So you want an office of Apple Macs - here's a survival guide
Trevor Pott digs out the tools to keep fanboi workers happy
Apple Macs are ready for the enterprise. Unsurprisingly, they can already be found in organisations of all sizes. The five sigma announcement by CERN of the Higgs boson bordered on an Apple advertisement. IBM has more than 10,000 Macbooks deployed. My own SME clients have heterogeneous networks, some are even Mac only.
With so many organisations deploying so many Macs, we can no longer rely on the psychological crutch that these units are seeing service simply because of the ego or desire of a handful of top brass. My personal experience says that business Mac usage is being driven by employees looking for comfortable and familiar environments; the results of BYOD policies at IBM, Intel, Google and other large organisations would seem to agree. It would seem that when everyday people are given the choice of computer platform, we do not all choose the same thing. Let's review what it takes to make the jump.
Playing nicely with others
A network of any appreciable size has some form of centralised authentication in place. Synchronising local users so everyone can access shared resources isn't feasible; a directory service becomes the logical choice. Coaxing Macs into playing along with directory services has sometimes proven to be a small challenge. Fortunately for sysadmins everywhere, this has changed with recent releases.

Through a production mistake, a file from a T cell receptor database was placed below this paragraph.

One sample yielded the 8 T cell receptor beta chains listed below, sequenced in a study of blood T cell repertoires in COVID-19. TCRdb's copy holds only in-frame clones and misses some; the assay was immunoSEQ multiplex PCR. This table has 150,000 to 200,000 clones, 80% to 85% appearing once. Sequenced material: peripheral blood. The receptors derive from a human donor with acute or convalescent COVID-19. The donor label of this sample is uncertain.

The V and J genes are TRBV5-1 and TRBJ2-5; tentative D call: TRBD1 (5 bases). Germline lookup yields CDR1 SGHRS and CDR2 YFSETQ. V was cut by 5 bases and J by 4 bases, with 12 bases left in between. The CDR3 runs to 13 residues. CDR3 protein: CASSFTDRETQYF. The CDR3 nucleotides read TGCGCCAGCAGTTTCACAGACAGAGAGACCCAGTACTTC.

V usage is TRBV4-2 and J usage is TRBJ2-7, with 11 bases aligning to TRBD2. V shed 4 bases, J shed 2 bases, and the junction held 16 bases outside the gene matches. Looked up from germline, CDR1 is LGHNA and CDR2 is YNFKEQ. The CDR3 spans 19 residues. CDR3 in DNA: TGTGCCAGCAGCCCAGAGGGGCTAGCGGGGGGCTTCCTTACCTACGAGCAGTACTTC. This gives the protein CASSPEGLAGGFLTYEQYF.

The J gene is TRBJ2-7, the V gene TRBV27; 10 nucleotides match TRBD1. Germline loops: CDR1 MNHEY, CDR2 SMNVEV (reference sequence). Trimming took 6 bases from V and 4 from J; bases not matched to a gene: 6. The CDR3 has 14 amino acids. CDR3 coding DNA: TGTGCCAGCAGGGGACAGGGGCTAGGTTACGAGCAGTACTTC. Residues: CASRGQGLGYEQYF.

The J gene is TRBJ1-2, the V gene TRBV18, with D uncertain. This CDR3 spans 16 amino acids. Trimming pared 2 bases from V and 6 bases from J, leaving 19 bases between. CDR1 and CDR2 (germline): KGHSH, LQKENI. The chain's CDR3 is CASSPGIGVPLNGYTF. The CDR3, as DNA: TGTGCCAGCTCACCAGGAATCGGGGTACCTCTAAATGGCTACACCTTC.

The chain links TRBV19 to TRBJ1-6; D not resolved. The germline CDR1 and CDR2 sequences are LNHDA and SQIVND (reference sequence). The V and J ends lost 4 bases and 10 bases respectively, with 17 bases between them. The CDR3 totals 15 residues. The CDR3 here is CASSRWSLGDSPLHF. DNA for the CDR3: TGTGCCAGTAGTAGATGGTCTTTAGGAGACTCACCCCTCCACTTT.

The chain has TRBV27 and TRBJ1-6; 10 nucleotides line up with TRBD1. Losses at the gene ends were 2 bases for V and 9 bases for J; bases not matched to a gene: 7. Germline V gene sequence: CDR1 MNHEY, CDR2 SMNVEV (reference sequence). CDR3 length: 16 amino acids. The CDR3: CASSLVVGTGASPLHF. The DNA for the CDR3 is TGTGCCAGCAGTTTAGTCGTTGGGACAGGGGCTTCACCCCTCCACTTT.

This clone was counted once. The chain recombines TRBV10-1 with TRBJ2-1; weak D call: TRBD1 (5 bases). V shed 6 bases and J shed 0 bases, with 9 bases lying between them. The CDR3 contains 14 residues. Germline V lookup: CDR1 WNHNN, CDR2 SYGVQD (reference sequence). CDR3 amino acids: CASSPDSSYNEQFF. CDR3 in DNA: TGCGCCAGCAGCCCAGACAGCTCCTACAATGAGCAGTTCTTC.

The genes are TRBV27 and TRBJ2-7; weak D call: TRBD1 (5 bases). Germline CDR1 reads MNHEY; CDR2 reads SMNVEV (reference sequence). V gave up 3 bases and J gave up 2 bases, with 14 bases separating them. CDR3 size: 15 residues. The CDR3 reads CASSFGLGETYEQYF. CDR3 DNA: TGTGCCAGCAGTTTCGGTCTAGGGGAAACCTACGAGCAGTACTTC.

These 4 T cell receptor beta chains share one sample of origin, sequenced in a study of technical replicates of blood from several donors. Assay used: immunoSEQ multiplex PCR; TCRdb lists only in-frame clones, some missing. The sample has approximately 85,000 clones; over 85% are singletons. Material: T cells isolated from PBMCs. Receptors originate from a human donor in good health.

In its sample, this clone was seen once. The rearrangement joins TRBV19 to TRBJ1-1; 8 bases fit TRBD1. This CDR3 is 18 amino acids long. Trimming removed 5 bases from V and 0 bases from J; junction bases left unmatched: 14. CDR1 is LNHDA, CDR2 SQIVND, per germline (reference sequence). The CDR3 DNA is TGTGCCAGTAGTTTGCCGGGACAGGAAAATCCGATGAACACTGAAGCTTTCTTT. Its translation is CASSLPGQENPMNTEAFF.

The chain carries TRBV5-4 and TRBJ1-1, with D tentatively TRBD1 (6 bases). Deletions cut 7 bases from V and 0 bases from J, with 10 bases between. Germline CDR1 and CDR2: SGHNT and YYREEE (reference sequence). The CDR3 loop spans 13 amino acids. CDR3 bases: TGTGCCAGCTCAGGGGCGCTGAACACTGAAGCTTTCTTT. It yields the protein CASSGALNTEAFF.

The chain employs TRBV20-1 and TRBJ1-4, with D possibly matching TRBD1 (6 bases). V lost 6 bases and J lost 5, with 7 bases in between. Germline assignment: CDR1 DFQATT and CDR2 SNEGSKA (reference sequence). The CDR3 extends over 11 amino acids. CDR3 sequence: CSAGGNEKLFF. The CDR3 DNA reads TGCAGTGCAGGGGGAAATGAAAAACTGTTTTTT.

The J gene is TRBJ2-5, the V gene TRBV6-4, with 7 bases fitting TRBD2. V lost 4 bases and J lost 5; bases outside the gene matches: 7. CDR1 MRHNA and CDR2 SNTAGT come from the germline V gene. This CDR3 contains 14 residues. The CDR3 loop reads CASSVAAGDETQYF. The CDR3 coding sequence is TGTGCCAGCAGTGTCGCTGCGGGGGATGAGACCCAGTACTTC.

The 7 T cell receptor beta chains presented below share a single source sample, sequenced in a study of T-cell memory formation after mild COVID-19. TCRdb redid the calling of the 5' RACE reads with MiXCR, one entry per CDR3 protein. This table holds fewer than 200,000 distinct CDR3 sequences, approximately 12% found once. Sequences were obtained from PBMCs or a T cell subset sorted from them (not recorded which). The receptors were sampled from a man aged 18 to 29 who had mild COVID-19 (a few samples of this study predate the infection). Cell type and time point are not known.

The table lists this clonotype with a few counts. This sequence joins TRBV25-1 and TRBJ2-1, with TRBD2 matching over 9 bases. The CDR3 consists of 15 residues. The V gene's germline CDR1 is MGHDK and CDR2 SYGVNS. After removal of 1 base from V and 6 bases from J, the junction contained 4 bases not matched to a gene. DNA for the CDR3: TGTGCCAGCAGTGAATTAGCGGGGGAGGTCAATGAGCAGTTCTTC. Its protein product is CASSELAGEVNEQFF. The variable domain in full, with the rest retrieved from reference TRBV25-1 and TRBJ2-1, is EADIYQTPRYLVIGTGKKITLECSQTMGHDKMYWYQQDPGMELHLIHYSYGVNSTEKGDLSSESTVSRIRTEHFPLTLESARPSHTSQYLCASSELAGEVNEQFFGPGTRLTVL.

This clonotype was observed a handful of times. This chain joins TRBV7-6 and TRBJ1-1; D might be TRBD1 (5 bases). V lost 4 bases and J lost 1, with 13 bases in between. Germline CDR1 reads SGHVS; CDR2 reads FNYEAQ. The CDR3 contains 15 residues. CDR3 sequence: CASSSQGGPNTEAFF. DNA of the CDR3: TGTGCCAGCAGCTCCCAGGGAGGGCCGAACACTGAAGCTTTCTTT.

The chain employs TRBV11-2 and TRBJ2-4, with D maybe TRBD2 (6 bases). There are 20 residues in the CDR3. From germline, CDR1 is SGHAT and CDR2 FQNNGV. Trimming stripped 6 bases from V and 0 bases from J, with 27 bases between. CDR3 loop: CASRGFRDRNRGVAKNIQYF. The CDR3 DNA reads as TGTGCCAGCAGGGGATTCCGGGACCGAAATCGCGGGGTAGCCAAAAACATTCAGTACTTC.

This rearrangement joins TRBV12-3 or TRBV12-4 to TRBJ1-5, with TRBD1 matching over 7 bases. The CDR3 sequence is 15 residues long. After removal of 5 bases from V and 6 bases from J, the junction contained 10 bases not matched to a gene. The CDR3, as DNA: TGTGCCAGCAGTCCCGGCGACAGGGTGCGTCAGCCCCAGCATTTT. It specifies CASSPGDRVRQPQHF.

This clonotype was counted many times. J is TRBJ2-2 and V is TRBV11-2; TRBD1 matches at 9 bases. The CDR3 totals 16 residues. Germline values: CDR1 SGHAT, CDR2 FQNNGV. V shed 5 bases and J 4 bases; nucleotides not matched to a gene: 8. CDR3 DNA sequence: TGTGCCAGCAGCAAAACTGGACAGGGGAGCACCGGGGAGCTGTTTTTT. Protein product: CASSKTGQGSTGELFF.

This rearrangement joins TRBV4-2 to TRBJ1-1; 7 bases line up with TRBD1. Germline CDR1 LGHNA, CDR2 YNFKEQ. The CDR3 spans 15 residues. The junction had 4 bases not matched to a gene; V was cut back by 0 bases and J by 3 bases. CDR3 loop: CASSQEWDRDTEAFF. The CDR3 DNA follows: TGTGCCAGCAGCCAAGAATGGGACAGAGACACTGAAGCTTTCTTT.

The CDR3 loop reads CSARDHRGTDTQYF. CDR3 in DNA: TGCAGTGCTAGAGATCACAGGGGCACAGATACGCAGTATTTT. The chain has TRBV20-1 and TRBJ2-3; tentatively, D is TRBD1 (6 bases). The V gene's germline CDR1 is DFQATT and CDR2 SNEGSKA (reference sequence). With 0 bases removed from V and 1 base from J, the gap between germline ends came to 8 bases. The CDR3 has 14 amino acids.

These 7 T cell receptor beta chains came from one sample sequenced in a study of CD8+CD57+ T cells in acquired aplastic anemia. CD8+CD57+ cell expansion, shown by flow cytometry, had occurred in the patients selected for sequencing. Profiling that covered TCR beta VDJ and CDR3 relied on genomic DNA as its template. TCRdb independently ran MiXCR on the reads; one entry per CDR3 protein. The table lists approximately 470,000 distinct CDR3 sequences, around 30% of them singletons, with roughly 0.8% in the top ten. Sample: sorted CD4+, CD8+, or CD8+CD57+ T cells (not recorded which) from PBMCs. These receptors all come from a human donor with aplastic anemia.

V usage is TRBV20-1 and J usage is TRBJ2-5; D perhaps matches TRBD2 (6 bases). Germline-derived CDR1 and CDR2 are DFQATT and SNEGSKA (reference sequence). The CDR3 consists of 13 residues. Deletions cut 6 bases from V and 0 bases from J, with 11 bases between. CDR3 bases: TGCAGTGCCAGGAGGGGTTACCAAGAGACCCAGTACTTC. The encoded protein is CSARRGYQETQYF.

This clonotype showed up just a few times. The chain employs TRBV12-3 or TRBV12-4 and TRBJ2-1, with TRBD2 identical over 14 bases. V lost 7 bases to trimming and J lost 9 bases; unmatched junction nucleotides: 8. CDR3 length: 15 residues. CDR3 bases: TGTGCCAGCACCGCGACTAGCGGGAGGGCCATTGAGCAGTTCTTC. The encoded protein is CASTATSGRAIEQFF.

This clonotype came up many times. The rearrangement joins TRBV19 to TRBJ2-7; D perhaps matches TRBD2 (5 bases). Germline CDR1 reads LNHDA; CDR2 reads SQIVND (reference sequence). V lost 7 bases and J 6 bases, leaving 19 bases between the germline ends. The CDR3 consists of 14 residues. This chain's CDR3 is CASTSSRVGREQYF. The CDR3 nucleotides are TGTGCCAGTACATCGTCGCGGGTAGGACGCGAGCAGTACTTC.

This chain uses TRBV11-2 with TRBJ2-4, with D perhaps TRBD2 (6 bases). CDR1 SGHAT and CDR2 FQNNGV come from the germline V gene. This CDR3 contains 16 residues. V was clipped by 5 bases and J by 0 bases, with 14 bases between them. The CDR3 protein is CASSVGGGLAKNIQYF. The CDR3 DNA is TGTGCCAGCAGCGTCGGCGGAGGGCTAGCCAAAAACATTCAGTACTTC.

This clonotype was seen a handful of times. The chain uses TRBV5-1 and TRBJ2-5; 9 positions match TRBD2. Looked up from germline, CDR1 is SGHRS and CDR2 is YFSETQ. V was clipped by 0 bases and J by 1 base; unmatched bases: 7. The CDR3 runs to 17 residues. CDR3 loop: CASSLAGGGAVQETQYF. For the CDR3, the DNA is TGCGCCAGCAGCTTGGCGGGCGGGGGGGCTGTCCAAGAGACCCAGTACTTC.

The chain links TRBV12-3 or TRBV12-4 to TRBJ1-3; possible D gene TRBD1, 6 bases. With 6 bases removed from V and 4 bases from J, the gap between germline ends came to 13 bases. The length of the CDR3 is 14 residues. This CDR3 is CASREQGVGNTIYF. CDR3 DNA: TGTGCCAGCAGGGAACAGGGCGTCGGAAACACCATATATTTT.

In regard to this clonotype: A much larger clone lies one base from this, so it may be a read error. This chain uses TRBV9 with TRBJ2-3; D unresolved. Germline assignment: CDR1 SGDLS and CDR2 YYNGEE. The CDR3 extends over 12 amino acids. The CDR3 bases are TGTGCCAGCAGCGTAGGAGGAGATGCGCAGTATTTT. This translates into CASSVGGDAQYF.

For small networks - or Mac-only networks - I see little advantage to using Active Directory to tie your network together. In a Windows-only environment, Group Policy Objects (GPOs) and Preferences (GPPs) give small-network administrators powerful options to control systems on their networks. Their ROI argument is diminished in modern heterogeneous environments.
LDAP-based directories - which share common ancestry with Active Directory - are available from multiple vendors. Virtually every Linux distribution comes with one; Apple's own OS X Server has one as well. For deployments below 25 devices, I prefer using the LDAP server built into Synology DiskStations. Synology's NASes are excellent "small-business server" appliances. Using pGina, legacy Windows systems can be joined to these open LDAP servers.
For predominantly Microsoft deployments, Active Directory is the only sensible choice. Macs don't disappoint; OSX 10.8 (Mountain Lion) "just works" [PDF] with Active Directory. A few simple clicks and you are logged in with domain credentials. If you want more robust Active Directory integration than is provided by OS X itself, Thursby's ADmitMac has a cult following and for good reason.
Taking authentication a step further means adapting Microsoft's Group Policy for the Mac world. Centrify and Quest both make products that extend Microsoft's Group Policy to Apple's operating system. Naturally, whenever discussion turns to pushing GPO-like configs to endpoints, Puppet also deserves a mention; the depth of Puppet's offer surpasses the others mentioned above.